As a result there was a 75% reduction in residential burglary in the three months February to April 2007 compared to the previous three month period (November 2006 to January 2007). This significant trend of burglary reduction has continued. Residents are more forthcoming in reporting crimes, and there is a positive turnaround in residents' perception and understanding of community engagement.

Anti-Social Behaviour by Groups of Youths on the Cleveland Estate Bethnal Green

Tower Hamlets
2nd place winner Safer London Problem Solving Awards 2008

In March 2005 the Bethnal Green South Safer Neighbourhoods team (SNT) began a problem solving process to address the twin aims of reducing anti-social behaviour and fear of crime among residents on the Cleveland estate in east London. As the SNT worked with partners and interacted with the young people on the estate it became apparent that there were several underlying community cohesion issues that needed to be addressed. Levels of mistrust between young people and the elderly on the estate, and between young people and the police, were high.

In response the SNT and their partners held a 'World Café' event, which brought the residents together and enabled them to bring issues of concern into the open. To demonstrate their commitment to improving their relationships with young people on the estate, the SNT suspended work on Anti-Social Behaviour Orders (ASBOs) and Acceptable Behaviour Contract (ABC) applications.

In January 2006 the police and young people took part in mediation sessions to progress the initiative. A number of these young people began training in community development and some went on to become peer youth workers. The partnership commissioned a community film project to record and publicise the commitment of those living and working on the estate to work together to improve their environment.

This innovative approach to tackling the causes of anti-social behaviour and improving community cohesion has been enormously successful. Between January 2005 and March 2007, recorded crime on the estate fell 49%. The proportion of residents who considered youth-related anti-social behaviour to be a serious problem fell from 100% in August 2005 to 36% in March 2006, and some individuals previously identified as instigators of anti-social behaviour on the estate have become peer youth workers.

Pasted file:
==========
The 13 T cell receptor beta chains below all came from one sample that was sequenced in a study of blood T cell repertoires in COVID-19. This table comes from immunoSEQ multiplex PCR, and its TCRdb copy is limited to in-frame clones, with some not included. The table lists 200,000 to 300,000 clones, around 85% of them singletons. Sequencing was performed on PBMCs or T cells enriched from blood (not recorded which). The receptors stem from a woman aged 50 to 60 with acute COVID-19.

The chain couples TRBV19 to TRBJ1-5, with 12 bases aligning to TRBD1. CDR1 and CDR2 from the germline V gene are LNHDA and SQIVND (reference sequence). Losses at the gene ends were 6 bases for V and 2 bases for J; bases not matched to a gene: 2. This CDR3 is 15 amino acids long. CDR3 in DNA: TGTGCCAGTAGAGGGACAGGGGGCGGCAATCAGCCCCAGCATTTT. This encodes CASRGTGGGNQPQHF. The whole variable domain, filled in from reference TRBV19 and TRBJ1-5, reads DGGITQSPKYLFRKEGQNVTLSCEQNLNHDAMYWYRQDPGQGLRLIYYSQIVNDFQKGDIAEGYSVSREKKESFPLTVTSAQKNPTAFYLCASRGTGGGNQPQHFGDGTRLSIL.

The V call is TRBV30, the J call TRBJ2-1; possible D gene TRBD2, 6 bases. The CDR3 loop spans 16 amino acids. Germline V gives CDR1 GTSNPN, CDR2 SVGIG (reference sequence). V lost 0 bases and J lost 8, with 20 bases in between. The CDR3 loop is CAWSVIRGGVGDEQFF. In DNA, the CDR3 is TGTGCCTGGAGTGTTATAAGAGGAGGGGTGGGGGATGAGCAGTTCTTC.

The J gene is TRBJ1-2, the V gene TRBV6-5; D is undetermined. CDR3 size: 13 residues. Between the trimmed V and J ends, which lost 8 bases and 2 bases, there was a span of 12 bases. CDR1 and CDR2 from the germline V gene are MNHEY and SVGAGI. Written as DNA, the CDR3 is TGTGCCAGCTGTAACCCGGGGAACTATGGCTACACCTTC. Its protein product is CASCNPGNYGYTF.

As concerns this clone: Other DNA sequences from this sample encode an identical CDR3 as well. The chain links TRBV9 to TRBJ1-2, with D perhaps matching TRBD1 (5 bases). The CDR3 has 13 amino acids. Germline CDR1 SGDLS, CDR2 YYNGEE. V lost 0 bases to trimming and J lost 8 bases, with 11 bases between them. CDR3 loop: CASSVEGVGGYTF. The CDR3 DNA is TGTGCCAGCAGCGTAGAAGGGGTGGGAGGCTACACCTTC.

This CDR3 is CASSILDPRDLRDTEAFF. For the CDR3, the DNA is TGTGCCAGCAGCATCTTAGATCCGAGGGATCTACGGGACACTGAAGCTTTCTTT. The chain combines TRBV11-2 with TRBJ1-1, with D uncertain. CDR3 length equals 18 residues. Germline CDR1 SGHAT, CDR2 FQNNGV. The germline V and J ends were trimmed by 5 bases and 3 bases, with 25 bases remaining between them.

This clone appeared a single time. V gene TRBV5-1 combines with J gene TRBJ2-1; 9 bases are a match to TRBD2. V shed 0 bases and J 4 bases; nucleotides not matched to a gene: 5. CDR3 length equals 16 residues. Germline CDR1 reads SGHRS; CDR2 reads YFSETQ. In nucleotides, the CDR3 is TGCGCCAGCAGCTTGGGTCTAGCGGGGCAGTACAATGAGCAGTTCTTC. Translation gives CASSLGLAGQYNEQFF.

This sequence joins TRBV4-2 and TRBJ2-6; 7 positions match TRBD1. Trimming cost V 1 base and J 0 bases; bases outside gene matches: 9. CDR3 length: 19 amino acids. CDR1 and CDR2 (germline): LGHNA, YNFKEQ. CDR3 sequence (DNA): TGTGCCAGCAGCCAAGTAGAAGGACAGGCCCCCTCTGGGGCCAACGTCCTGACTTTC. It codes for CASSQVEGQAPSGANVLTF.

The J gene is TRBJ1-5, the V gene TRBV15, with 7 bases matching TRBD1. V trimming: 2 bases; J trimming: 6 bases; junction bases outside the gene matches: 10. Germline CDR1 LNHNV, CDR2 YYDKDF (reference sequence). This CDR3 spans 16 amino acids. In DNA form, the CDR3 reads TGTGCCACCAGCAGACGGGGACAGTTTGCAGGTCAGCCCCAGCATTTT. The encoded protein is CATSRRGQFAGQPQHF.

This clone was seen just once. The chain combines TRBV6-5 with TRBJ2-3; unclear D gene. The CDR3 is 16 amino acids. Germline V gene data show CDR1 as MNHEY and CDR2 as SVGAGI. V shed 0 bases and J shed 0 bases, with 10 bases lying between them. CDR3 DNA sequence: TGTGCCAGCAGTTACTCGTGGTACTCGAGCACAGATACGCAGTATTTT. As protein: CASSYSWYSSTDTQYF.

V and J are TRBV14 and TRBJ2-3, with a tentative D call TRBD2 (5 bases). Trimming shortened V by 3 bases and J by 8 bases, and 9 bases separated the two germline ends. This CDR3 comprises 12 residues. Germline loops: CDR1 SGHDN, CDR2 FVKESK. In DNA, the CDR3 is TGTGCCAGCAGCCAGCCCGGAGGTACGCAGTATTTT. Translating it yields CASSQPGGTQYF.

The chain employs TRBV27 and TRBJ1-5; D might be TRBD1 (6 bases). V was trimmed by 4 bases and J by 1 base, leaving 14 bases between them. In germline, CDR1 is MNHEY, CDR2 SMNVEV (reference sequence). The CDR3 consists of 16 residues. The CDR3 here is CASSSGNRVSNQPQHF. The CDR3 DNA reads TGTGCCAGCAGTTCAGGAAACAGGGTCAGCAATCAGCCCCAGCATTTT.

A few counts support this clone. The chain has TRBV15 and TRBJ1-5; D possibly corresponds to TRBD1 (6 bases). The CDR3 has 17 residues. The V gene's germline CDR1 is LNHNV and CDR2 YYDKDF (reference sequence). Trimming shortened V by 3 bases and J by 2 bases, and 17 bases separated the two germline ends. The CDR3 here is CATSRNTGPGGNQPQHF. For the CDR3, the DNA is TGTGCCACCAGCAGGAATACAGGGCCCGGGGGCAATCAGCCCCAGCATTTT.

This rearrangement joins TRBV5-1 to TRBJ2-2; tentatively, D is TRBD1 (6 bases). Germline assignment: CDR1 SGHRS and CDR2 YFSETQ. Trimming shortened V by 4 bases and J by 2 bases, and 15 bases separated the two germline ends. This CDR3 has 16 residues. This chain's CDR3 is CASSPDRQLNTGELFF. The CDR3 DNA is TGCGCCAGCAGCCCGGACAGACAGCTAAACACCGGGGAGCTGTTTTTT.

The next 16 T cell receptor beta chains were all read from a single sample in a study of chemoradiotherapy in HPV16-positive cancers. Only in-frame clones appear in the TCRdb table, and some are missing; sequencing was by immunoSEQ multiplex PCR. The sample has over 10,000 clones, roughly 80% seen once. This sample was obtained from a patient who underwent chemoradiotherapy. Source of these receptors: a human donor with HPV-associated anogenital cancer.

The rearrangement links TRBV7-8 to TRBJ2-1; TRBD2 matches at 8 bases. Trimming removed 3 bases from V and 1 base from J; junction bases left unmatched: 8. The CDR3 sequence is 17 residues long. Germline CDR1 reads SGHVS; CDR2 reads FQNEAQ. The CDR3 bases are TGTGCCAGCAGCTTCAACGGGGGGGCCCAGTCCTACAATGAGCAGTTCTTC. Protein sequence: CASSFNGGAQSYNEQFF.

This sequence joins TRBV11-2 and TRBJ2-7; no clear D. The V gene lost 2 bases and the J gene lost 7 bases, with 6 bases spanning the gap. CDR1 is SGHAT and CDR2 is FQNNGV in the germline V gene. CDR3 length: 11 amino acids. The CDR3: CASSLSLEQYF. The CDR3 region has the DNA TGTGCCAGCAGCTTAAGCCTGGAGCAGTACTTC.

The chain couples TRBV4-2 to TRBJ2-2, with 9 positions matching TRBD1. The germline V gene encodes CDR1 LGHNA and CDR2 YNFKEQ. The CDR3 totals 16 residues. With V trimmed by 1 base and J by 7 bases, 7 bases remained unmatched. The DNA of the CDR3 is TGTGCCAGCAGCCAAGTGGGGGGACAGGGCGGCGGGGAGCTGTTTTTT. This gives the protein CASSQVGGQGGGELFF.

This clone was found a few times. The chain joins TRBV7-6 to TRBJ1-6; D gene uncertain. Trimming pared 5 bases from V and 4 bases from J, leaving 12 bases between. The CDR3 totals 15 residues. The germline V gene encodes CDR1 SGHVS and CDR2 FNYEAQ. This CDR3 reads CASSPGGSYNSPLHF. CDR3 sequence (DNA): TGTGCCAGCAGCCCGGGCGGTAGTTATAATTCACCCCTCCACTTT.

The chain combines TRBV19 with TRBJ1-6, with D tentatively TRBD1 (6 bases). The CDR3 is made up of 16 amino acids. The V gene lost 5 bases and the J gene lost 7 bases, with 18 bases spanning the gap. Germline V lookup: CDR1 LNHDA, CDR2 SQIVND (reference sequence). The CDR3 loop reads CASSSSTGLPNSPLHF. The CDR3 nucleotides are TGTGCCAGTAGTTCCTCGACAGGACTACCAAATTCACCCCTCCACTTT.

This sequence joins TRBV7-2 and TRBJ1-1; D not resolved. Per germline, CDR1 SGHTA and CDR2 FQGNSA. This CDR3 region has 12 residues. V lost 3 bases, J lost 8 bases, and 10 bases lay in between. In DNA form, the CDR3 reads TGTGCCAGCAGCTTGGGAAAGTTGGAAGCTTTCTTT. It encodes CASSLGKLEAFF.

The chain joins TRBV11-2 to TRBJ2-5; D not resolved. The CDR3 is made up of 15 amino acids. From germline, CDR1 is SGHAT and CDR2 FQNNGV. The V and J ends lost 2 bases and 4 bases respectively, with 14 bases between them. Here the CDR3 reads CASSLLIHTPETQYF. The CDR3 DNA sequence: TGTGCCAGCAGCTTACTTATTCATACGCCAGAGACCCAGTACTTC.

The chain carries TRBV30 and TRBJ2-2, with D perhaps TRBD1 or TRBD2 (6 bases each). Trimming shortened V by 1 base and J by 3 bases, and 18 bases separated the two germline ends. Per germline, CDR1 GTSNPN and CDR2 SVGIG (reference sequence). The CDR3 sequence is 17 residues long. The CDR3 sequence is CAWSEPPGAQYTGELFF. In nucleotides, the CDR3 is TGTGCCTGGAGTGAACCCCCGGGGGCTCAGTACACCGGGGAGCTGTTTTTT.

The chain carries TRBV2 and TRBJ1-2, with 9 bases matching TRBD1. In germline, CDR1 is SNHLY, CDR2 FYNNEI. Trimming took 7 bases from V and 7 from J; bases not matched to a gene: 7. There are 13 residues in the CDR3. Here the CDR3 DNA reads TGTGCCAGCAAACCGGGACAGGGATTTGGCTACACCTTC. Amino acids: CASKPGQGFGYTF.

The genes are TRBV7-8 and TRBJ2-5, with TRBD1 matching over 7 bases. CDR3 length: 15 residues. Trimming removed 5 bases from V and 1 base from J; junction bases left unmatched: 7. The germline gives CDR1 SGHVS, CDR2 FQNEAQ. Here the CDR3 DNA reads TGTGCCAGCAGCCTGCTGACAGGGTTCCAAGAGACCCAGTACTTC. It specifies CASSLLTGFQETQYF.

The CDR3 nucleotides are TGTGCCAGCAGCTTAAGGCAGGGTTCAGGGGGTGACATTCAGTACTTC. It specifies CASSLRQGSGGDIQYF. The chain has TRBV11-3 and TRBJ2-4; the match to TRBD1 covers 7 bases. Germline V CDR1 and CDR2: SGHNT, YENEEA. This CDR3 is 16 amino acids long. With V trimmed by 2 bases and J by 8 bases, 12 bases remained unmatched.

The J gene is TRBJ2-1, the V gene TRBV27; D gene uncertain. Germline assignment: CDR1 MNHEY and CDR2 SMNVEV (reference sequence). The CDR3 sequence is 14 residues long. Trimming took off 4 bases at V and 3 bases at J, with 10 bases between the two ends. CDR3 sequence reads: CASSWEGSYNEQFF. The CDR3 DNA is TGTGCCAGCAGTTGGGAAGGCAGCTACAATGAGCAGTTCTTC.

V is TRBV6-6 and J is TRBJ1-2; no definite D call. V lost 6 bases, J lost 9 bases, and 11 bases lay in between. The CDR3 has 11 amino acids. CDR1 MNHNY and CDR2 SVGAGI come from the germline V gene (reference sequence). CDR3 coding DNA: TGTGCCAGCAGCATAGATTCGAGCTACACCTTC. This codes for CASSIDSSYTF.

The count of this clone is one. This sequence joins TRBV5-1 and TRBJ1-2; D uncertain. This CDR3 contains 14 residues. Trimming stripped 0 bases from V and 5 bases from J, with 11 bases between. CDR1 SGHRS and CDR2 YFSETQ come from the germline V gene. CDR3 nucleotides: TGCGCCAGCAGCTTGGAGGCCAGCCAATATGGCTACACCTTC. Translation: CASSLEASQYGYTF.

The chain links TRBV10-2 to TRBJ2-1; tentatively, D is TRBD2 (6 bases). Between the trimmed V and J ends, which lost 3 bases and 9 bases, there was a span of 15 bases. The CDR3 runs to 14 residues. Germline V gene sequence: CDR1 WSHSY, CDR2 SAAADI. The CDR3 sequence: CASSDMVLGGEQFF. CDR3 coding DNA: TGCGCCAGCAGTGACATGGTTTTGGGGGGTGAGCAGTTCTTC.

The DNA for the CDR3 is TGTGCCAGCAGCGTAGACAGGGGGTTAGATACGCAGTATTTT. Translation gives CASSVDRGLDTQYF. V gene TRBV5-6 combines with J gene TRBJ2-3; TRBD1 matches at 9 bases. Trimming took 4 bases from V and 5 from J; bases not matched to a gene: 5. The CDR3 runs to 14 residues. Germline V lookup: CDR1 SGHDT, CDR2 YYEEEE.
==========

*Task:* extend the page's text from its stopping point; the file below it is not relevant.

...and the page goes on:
'Parklife' - Combating Disorder through Partnership in Lower Morden

3rd place winner Safer London Problem solving Awards 2008

Analysis of Merton's 2005 Annual Residents' Survey identified the Lower Morden ward as having the highest fear of crime in the borough. A consultation exercise to find the cause pointed the finger squarely at King George's Playing Field, a park situated in the centre of the ward, whose broken down fence allowed access to the park via open, privately-owned alleyways. There was increasing youth disorder in the park and in the streets around it, as it had become a focus for the gathering of local youths to drink and smoke. The quiet residential streets in the vicinity became awash with graffiti and a park ranger living in a tied house in the park was subject to frightening victimisation.

In response, funding was acquired to replace the fence for the 1.5km perimeter of the park with a 5m high ultra-modern version. Resident Action Groups were formed around existing Neighbourhood Watches and alley gates installed. These resident groups were given incident diaries in which to record anti-social behaviour, as there was an issue with under-reporting. Intelligence gathered from these diaries led to the identification of a cannabis factory next to the park, which was selling drugs to the young people in the park. This was raided and an arrest was made.

Diversion and engagement of the youths in the park took place, led by the Safer Neighbourhoods police team but with assistance from youth outreach workers, and 'Reclaim the Park' events took place, including several youth football tournaments organised by the local police team.

Fear of crime in the ward dropped: in 2005 75% expressed concern about crime, compared to 58% in 2007; calls to police in the park or its perimeter dropped by 34%; and graffiti callouts to the park dropped by 39%.